The Office is dead! Long live the Office!

Most major changes in society have been induced over time by painful events. Among the beneficial results of the preoccupation to prevent plagues, we can find the invention of waste management, the introduction of broad boulevards and wide public spaces, the birth of urban planning, the inclusion of public parks, together with the radical upgrades in the cities' sewage system. In like manner, we expect the current COVID-19 crisis to influence our cities in terms of further rethinking the public spaces and transportation, focusing on making buildings healthier and significantly redesigning the hospitality services.

In parallel, work-from-home is the new trend and some companies have even “zero office” strategies. Real estate cost savings and flexibility are here the most important drivers. There has been a notable explosion in all the online collaboration technology, which not only supports remote working, but in certain situations, actually enhances productivity. However, employees suffer from isolation and miss social contact, corporate cultures and identities are in decline, training of employees is difficult and creativity and teamwork very limited.

We predict that the long term impact of COVID-19 on the real estate market will be similar to a major earthquake. Some buildings will completely lose their occupants and, consequently, will need to be retrofitted so they may accommodate the new requirements. Furthermore, entire business districts will need to change and adapt their function and configuration for mixed uses.

The future is hybrid

With all these changes happening the purpose of the office will evolve even faster from mainly “a place of production” to more complex objectives like Client Interaction and Representation, Innovation and Creativity, Culture & Branding, Socializing, Satisfaction and Retention of Personnel.

The  consequent new requirements for the office must be linked to flexibility, time efficiency, safety & hygiene and constant adaptability. The majority of real estate players expect a space reduction as a result of changing working patterns. However, these changes are also supported by the significant changes in technology and companies anticipate a substantial increase in IT costs in parallel with the reduction of real estate costs.

In other words, the future is hybrid. Overall, we expect that up to 40% of employees will utilize a remote working model. People will work remotely, especially in the realm of execution tasks. Other tasks like strategic and talent management, business development, and creativity, require much more on-site presence. The more collaborative and creative jobs are the less suitable they are for remote working. However, hybrid work models will have to be incorporated within each company culture.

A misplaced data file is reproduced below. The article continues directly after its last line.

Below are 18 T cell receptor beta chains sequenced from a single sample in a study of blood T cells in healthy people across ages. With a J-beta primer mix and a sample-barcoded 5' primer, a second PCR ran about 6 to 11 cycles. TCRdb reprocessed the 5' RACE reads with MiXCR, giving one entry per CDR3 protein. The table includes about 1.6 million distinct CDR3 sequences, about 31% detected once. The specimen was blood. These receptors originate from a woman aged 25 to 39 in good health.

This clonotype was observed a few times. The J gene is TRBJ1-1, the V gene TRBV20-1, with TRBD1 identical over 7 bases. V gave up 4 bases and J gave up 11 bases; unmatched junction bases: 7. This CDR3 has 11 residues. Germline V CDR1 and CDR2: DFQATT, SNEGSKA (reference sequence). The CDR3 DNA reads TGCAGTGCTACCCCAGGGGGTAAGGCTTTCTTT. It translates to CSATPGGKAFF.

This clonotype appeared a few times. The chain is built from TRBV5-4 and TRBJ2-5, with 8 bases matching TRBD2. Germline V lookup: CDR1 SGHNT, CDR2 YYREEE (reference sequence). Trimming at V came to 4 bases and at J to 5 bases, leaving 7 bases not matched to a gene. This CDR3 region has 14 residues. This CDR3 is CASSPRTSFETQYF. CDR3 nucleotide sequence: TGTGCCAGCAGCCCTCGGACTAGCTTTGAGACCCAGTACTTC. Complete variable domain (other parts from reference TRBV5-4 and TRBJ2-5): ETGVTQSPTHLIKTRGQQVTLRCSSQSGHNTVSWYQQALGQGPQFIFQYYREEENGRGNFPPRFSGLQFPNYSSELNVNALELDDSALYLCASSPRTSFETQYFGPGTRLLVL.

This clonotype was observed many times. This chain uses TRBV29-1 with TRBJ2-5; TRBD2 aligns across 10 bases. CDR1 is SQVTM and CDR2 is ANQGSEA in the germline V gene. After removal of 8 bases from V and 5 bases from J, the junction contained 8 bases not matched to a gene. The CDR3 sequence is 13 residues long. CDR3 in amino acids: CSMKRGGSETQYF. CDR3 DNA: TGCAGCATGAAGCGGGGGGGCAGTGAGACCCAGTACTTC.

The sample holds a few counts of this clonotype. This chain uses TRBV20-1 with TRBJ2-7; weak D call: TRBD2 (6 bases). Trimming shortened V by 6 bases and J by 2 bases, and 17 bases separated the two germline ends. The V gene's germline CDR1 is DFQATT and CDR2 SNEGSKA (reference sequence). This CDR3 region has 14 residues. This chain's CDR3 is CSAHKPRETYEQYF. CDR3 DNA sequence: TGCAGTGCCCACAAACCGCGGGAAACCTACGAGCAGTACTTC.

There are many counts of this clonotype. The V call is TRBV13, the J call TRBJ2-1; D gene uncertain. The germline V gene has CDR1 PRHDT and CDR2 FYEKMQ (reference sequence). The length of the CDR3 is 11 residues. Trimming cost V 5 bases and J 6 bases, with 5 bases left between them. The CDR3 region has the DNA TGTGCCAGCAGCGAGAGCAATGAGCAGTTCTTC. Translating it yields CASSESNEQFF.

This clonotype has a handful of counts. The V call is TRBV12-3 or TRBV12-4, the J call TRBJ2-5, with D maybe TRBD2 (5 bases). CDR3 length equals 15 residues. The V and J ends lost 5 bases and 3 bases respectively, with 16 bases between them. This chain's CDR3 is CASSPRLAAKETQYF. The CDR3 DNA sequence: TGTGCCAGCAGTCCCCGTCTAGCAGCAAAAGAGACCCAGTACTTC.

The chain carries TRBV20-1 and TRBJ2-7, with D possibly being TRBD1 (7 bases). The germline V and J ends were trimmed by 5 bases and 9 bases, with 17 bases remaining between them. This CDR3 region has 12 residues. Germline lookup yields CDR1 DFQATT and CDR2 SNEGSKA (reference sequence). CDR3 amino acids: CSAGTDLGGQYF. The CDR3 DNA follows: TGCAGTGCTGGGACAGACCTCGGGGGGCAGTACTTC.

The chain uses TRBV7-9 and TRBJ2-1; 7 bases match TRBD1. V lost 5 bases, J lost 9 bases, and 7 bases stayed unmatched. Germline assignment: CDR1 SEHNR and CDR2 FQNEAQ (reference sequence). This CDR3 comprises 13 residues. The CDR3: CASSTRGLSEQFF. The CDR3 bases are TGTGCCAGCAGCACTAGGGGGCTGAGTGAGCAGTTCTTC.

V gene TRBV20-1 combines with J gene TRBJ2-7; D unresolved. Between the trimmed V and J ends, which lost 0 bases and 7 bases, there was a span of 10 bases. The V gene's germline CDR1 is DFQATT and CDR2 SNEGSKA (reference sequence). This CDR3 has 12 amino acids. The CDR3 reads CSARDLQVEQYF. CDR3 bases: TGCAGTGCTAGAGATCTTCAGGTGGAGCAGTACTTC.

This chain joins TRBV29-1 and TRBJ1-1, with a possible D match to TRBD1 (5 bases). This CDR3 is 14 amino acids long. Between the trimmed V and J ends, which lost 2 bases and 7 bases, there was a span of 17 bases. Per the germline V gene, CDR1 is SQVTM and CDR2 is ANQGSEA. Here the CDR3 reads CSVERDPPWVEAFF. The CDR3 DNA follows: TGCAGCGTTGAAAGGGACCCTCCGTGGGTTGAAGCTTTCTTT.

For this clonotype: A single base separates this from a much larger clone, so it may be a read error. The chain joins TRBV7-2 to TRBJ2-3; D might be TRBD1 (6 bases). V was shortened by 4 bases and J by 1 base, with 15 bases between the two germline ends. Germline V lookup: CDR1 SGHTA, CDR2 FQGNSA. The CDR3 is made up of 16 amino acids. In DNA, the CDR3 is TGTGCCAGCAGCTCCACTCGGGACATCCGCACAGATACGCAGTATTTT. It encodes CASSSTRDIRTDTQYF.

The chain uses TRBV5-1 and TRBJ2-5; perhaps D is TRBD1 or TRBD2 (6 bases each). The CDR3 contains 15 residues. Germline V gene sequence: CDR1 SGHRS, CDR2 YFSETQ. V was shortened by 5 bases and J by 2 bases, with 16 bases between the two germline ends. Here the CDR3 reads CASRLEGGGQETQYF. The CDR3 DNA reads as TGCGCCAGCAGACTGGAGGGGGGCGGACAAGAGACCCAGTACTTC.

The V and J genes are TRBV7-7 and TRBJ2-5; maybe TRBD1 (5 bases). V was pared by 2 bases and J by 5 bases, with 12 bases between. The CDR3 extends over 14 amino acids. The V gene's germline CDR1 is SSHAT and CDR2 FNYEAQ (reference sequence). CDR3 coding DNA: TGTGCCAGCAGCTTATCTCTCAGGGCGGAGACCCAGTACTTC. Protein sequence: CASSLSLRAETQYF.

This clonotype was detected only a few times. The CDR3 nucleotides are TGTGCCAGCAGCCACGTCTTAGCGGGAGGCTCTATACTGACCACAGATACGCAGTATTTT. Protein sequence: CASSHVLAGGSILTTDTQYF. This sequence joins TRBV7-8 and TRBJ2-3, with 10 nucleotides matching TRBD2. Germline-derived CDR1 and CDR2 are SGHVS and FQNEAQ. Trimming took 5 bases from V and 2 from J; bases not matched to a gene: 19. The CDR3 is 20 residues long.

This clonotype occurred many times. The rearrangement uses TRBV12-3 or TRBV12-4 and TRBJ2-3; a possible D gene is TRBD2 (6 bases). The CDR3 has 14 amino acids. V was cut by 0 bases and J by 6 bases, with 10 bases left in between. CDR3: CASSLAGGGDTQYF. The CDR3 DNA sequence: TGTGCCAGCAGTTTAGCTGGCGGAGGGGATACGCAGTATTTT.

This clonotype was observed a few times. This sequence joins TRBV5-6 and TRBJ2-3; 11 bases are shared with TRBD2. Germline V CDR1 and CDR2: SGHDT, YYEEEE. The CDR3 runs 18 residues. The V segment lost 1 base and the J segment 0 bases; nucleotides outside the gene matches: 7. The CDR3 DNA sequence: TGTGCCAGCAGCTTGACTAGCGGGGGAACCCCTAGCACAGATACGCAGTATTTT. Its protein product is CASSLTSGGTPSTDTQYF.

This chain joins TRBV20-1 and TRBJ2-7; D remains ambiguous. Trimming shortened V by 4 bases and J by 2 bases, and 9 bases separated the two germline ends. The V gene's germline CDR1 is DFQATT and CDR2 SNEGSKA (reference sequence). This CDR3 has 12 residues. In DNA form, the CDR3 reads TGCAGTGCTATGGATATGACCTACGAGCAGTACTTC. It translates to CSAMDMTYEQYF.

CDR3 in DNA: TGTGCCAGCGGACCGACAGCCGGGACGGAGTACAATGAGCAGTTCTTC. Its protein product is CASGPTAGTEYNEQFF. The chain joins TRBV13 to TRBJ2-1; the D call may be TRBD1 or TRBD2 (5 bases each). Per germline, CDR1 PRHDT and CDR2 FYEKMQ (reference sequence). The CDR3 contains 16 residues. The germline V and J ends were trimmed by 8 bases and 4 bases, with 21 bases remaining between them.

We predict that the spread of the emerging concept of "hub & spokes" will be strongly accelerated in the next period. The Hub will be represented by the headquarter and it will serve as the "hive" of the business, while the spokes will be a geographically distributed network of offices, usually based on talent distribution and client needs. The headquarter will consequently be placed in a core location, accessible to public transportation and will act as the cultural center of the business. The Spokes - aka the satellite offices - will be spread around the city, close to residential districts.

Major or minor ROCHADE?

COVID-19 will not kill the office, but will transform it to become more dynamic than ever, while causing its fair share of disruption. Some workspaces in central business districts may become housing, and some housing in residential areas will become workspaces. The magnitude of this shift is still to be determined. The ability to work remotely will not drive most people away from cities and offices, but it will allow many to live and work in new places.

Traditional office leases have a significant negative impact on the agility, flexibility and crisis fitness of companies.  Therefore new office concepts with flexible spaces, private or shared offices, shorter-term leases and complex hospitality services will spread even faster. On the long term, traditional office leases for 5-7-10 years might become the exception.

Consequently, the whole real estate „food chain“ will have to adapt, with banks and investors searching for the (currently non existing) flexibility to finance these new business models and to stay relevant and up-to-date.


Tudor Popp

REC Partners and founder Hotspot Workhub


About REC Partners

REC Partners is an international team of engineers, architects and economists. Founded 2004 in Germany and 2006 in Bucharest, REC has been supporting clients all over Europe to develop, operate or improve real estate properties of over 10 million sqm over the last 16 years. Clients include investmentd funds, banks, real estate developers and corporations searching to improve the efficiency of their real estate assets.


About Hotspot Workhub

Opened in 2020 in Bucharest, Hotspot is the first of a series of high-standard coworking spaces based on the innovative and open-minded business concept developed by REC Partners. The space incorporates the company’s vision of flexible working and office hospitality, creating a unique mixture designed for productivity, community and lifestyle.

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